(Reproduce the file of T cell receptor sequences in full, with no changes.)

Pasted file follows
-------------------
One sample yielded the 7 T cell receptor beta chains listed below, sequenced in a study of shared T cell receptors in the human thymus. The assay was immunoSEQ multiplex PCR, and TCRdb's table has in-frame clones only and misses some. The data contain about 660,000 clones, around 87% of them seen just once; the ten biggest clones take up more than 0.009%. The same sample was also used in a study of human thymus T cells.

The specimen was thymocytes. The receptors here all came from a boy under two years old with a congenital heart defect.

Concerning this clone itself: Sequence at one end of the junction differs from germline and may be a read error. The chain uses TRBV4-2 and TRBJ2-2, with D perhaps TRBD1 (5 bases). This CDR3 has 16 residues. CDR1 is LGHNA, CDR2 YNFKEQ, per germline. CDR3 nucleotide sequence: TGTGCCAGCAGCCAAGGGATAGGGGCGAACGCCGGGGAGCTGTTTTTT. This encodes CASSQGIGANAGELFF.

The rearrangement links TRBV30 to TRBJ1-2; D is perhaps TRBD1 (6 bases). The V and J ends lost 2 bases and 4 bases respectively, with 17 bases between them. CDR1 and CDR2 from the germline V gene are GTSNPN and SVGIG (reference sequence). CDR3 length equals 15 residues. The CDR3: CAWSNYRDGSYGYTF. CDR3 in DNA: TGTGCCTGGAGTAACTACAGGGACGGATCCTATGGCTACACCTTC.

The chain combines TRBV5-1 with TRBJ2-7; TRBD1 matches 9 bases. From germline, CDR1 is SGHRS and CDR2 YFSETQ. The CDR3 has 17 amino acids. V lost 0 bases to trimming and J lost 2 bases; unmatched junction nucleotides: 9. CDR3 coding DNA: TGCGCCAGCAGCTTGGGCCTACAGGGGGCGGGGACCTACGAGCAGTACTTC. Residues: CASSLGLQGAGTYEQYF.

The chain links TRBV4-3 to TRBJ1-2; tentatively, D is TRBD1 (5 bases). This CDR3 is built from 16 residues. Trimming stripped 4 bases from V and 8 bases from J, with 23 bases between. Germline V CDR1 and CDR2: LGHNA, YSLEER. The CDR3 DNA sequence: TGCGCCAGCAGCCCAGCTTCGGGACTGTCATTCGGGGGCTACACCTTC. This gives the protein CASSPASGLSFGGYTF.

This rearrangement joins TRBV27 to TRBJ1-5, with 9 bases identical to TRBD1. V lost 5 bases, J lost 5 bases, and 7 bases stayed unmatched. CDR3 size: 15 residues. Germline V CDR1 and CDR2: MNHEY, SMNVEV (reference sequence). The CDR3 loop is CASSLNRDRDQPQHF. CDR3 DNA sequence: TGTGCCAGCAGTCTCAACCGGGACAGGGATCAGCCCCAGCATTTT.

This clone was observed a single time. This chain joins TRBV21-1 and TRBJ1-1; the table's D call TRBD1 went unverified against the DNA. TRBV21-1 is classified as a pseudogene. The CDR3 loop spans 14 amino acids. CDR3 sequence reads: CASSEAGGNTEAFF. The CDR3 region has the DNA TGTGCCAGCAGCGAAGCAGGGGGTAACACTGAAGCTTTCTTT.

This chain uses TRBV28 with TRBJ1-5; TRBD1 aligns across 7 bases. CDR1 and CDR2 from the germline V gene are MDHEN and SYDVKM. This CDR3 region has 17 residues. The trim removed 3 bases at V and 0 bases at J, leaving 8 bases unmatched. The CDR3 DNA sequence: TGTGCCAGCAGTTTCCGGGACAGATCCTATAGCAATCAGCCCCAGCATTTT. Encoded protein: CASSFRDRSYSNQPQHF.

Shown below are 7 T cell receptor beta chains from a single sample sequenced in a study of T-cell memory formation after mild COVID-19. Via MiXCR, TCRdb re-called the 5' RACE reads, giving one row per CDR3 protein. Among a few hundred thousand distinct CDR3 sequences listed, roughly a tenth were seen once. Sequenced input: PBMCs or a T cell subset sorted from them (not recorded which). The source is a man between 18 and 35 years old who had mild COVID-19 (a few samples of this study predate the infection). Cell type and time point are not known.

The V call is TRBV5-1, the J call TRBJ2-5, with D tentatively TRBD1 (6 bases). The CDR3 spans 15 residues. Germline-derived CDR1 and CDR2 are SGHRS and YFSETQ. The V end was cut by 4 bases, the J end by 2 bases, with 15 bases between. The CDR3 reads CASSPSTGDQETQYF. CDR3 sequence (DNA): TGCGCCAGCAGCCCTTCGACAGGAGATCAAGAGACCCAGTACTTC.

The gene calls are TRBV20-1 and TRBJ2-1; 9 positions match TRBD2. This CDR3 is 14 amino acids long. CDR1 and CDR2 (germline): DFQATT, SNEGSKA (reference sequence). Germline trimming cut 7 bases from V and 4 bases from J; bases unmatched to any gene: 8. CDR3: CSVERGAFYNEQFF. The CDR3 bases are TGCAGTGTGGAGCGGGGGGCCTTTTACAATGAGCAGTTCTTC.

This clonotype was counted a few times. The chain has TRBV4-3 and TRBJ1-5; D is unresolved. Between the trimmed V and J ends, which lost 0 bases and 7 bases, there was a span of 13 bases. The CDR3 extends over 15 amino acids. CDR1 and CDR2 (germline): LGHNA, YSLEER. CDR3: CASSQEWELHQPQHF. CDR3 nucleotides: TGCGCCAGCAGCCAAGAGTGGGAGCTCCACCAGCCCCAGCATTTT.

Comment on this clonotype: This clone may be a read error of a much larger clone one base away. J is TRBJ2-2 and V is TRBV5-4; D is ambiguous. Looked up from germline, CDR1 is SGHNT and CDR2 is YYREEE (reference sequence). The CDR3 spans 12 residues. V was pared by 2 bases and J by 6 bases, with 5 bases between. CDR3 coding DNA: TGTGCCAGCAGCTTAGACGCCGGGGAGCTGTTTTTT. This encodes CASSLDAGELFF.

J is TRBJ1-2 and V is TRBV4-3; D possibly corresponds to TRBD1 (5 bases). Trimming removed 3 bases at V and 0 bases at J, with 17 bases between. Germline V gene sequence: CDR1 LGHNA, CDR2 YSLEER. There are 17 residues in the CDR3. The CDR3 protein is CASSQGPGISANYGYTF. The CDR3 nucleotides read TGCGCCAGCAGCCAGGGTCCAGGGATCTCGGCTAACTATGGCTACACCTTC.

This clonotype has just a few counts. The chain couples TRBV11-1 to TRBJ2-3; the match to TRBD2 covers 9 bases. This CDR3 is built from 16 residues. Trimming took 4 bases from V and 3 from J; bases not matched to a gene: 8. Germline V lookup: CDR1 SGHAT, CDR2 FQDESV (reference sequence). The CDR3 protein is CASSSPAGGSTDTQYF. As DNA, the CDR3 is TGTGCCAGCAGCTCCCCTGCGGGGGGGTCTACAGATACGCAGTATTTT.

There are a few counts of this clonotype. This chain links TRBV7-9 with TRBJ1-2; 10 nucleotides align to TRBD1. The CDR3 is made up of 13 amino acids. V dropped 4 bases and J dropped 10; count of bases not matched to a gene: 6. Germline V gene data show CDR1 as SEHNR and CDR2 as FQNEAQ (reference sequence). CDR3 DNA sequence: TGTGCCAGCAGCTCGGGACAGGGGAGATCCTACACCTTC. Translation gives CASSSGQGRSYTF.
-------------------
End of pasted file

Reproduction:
One sample yielded the 7 T cell receptor beta chains listed below, sequenced in a study of shared T cell receptors in the human thymus. The assay was immunoSEQ multiplex PCR, and TCRdb's table has in-frame clones only and misses some. The data contain about 660,000 clones, around 87% of them seen just once; the ten biggest clones take up more than 0.009%. The same sample was also used in a study of human thymus T cells.

The specimen was thymocytes. The receptors here all came from a boy under two years old with a congenital heart defect.

Concerning this clone itself: Sequence at one end of the junction differs from germline and may be a read error. The chain uses TRBV4-2 and TRBJ2-2, with D perhaps TRBD1 (5 bases). This CDR3 has 16 residues. CDR1 is LGHNA, CDR2 YNFKEQ, per germline. CDR3 nucleotide sequence: TGTGCCAGCAGCCAAGGGATAGGGGCGAACGCCGGGGAGCTGTTTTTT. This encodes CASSQGIGANAGELFF.

The rearrangement links TRBV30 to TRBJ1-2; D is perhaps TRBD1 (6 bases). The V and J ends lost 2 bases and 4 bases respectively, with 17 bases between them. CDR1 and CDR2 from the germline V gene are GTSNPN and SVGIG (reference sequence). CDR3 length equals 15 residues. The CDR3: CAWSNYRDGSYGYTF. CDR3 in DNA: TGTGCCTGGAGTAACTACAGGGACGGATCCTATGGCTACACCTTC.

The chain combines TRBV5-1 with TRBJ2-7; TRBD1 matches 9 bases. From germline, CDR1 is SGHRS and CDR2 YFSETQ. The CDR3 has 17 amino acids. V lost 0 bases to trimming and J lost 2 bases; unmatched junction nucleotides: 9. CDR3 coding DNA: TGCGCCAGCAGCTTGGGCCTACAGGGGGCGGGGACCTACGAGCAGTACTTC. Residues: CASSLGLQGAGTYEQYF.

The chain links TRBV4-3 to TRBJ1-2; tentatively, D is TRBD1 (5 bases). This CDR3 is built from 16 residues. Trimming stripped 4 bases from V and 8 bases from J, with 23 bases between. Germline V CDR1 and CDR2: LGHNA, YSLEER. The CDR3 DNA sequence: TGCGCCAGCAGCCCAGCTTCGGGACTGTCATTCGGGGGCTACACCTTC. This gives the protein CASSPASGLSFGGYTF.

This rearrangement joins TRBV27 to TRBJ1-5, with 9 bases identical to TRBD1. V lost 5 bases, J lost 5 bases, and 7 bases stayed unmatched. CDR3 size: 15 residues. Germline V CDR1 and CDR2: MNHEY, SMNVEV (reference sequence). The CDR3 loop is CASSLNRDRDQPQHF. CDR3 DNA sequence: TGTGCCAGCAGTCTCAACCGGGACAGGGATCAGCCCCAGCATTTT.

This clone was observed a single time. This chain joins TRBV21-1 and TRBJ1-1; the table's D call TRBD1 went unverified against the DNA. TRBV21-1 is classified as a pseudogene. The CDR3 loop spans 14 amino acids. CDR3 sequence reads: CASSEAGGNTEAFF. The CDR3 region has the DNA TGTGCCAGCAGCGAAGCAGGGGGTAACACTGAAGCTTTCTTT.

This chain uses TRBV28 with TRBJ1-5; TRBD1 aligns across 7 bases. CDR1 and CDR2 from the germline V gene are MDHEN and SYDVKM. This CDR3 region has 17 residues. The trim removed 3 bases at V and 0 bases at J, leaving 8 bases unmatched. The CDR3 DNA sequence: TGTGCCAGCAGTTTCCGGGACAGATCCTATAGCAATCAGCCCCAGCATTTT. Encoded protein: CASSFRDRSYSNQPQHF.

Shown below are 7 T cell receptor beta chains from a single sample sequenced in a study of T-cell memory formation after mild COVID-19. Via MiXCR, TCRdb re-called the 5' RACE reads, giving one row per CDR3 protein. Among a few hundred thousand distinct CDR3 sequences listed, roughly a tenth were seen once. Sequenced input: PBMCs or a T cell subset sorted from them (not recorded which). The source is a man between 18 and 35 years old who had mild COVID-19 (a few samples of this study predate the infection). Cell type and time point are not known.

The V call is TRBV5-1, the J call TRBJ2-5, with D tentatively TRBD1 (6 bases). The CDR3 spans 15 residues. Germline-derived CDR1 and CDR2 are SGHRS and YFSETQ. The V end was cut by 4 bases, the J end by 2 bases, with 15 bases between. The CDR3 reads CASSPSTGDQETQYF. CDR3 sequence (DNA): TGCGCCAGCAGCCCTTCGACAGGAGATCAAGAGACCCAGTACTTC.

The gene calls are TRBV20-1 and TRBJ2-1; 9 positions match TRBD2. This CDR3 is 14 amino acids long. CDR1 and CDR2 (germline): DFQATT, SNEGSKA (reference sequence). Germline trimming cut 7 bases from V and 4 bases from J; bases unmatched to any gene: 8. CDR3: CSVERGAFYNEQFF. The CDR3 bases are TGCAGTGTGGAGCGGGGGGCCTTTTACAATGAGCAGTTCTTC.

This clonotype was counted a few times. The chain has TRBV4-3 and TRBJ1-5; D is unresolved. Between the trimmed V and J ends, which lost 0 bases and 7 bases, there was a span of 13 bases. The CDR3 extends over 15 amino acids. CDR1 and CDR2 (germline): LGHNA, YSLEER. CDR3: CASSQEWELHQPQHF. CDR3 nucleotides: TGCGCCAGCAGCCAAGAGTGGGAGCTCCACCAGCCCCAGCATTTT.

Comment on this clonotype: This clone may be a read error of a much larger clone one base away. J is TRBJ2-2 and V is TRBV5-4; D is ambiguous. Looked up from germline, CDR1 is SGHNT and CDR2 is YYREEE (reference sequence). The CDR3 spans 12 residues. V was pared by 2 bases and J by 6 bases, with 5 bases between. CDR3 coding DNA: TGTGCCAGCAGCTTAGACGCCGGGGAGCTGTTTTTT. This encodes CASSLDAGELFF.

J is TRBJ1-2 and V is TRBV4-3; D possibly corresponds to TRBD1 (5 bases). Trimming removed 3 bases at V and 0 bases at J, with 17 bases between. Germline V gene sequence: CDR1 LGHNA, CDR2 YSLEER. There are 17 residues in the CDR3. The CDR3 protein is CASSQGPGISANYGYTF. The CDR3 nucleotides read TGCGCCAGCAGCCAGGGTCCAGGGATCTCGGCTAACTATGGCTACACCTTC.

This clonotype has just a few counts. The chain couples TRBV11-1 to TRBJ2-3; the match to TRBD2 covers 9 bases. This CDR3 is built from 16 residues. Trimming took 4 bases from V and 3 from J; bases not matched to a gene: 8. Germline V lookup: CDR1 SGHAT, CDR2 FQDESV (reference sequence). The CDR3 protein is CASSSPAGGSTDTQYF. As DNA, the CDR3 is TGTGCCAGCAGCTCCCCTGCGGGGGGGTCTACAGATACGCAGTATTTT.

There are a few counts of this clonotype. This chain links TRBV7-9 with TRBJ1-2; 10 nucleotides align to TRBD1. The CDR3 is made up of 13 amino acids. V dropped 4 bases and J dropped 10; count of bases not matched to a gene: 6. Germline V gene data show CDR1 as SEHNR and CDR2 as FQNEAQ (reference sequence). CDR3 DNA sequence: TGTGCCAGCAGCTCGGGACAGGGGAGATCCTACACCTTC. Translation gives CASSSGQGRSYTF.